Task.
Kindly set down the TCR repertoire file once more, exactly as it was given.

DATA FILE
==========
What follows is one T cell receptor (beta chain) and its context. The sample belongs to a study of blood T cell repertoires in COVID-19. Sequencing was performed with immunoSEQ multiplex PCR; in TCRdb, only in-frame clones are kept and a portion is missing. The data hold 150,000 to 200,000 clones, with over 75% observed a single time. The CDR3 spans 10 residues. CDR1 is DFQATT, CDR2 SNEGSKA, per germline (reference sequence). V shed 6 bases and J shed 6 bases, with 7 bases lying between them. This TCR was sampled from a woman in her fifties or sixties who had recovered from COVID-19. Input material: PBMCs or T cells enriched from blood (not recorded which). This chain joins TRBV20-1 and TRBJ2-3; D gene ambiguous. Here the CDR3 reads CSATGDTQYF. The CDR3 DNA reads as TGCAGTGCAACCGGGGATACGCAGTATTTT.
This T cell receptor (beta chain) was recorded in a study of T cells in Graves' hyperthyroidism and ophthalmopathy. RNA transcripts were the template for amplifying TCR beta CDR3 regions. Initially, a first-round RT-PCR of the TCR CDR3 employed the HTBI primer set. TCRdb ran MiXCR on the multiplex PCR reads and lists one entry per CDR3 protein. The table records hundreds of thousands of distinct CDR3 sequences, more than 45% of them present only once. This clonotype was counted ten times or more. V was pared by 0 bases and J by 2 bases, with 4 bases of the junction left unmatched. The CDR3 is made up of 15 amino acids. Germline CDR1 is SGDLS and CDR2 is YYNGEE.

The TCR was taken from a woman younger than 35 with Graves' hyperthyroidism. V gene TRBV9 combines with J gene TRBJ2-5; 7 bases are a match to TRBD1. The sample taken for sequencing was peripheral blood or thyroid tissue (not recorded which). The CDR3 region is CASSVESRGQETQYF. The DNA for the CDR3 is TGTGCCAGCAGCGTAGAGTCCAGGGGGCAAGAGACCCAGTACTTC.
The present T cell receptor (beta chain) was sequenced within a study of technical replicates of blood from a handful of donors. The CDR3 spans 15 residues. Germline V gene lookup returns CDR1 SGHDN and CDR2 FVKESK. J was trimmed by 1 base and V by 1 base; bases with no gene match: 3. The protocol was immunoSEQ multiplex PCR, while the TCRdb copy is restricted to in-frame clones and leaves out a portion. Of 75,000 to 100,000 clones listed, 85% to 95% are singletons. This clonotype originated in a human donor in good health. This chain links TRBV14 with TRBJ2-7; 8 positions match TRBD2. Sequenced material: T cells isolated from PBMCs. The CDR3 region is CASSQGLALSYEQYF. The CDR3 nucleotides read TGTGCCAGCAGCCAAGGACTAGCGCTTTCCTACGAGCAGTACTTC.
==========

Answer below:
What follows is one T cell receptor (beta chain) and its context. The sample belongs to a study of blood T cell repertoires in COVID-19. Sequencing was performed with immunoSEQ multiplex PCR; in TCRdb, only in-frame clones are kept and a portion is missing. The data hold 150,000 to 200,000 clones, with over 75% observed a single time. The CDR3 spans 10 residues. CDR1 is DFQATT, CDR2 SNEGSKA, per germline (reference sequence). V shed 6 bases and J shed 6 bases, with 7 bases lying between them. This TCR was sampled from a woman in her fifties or sixties who had recovered from COVID-19. Input material: PBMCs or T cells enriched from blood (not recorded which). This chain joins TRBV20-1 and TRBJ2-3; D gene ambiguous. Here the CDR3 reads CSATGDTQYF. The CDR3 DNA reads as TGCAGTGCAACCGGGGATACGCAGTATTTT.
This T cell receptor (beta chain) was recorded in a study of T cells in Graves' hyperthyroidism and ophthalmopathy. RNA transcripts were the template for amplifying TCR beta CDR3 regions. Initially, a first-round RT-PCR of the TCR CDR3 employed the HTBI primer set. TCRdb ran MiXCR on the multiplex PCR reads and lists one entry per CDR3 protein. The table records hundreds of thousands of distinct CDR3 sequences, more than 45% of them present only once. This clonotype was counted ten times or more. V was pared by 0 bases and J by 2 bases, with 4 bases of the junction left unmatched. The CDR3 is made up of 15 amino acids. Germline CDR1 is SGDLS and CDR2 is YYNGEE.

The TCR was taken from a woman younger than 35 with Graves' hyperthyroidism. V gene TRBV9 combines with J gene TRBJ2-5; 7 bases are a match to TRBD1. The sample taken for sequencing was peripheral blood or thyroid tissue (not recorded which). The CDR3 region is CASSVESRGQETQYF. The DNA for the CDR3 is TGTGCCAGCAGCGTAGAGTCCAGGGGGCAAGAGACCCAGTACTTC.
The present T cell receptor (beta chain) was sequenced within a study of technical replicates of blood from a handful of donors. The CDR3 spans 15 residues. Germline V gene lookup returns CDR1 SGHDN and CDR2 FVKESK. J was trimmed by 1 base and V by 1 base; bases with no gene match: 3. The protocol was immunoSEQ multiplex PCR, while the TCRdb copy is restricted to in-frame clones and leaves out a portion. Of 75,000 to 100,000 clones listed, 85% to 95% are singletons. This clonotype originated in a human donor in good health. This chain links TRBV14 with TRBJ2-7; 8 positions match TRBD2. Sequenced material: T cells isolated from PBMCs. The CDR3 region is CASSQGLALSYEQYF. The CDR3 nucleotides read TGTGCCAGCAGCCAAGGACTAGCGCTTTCCTACGAGCAGTACTTC.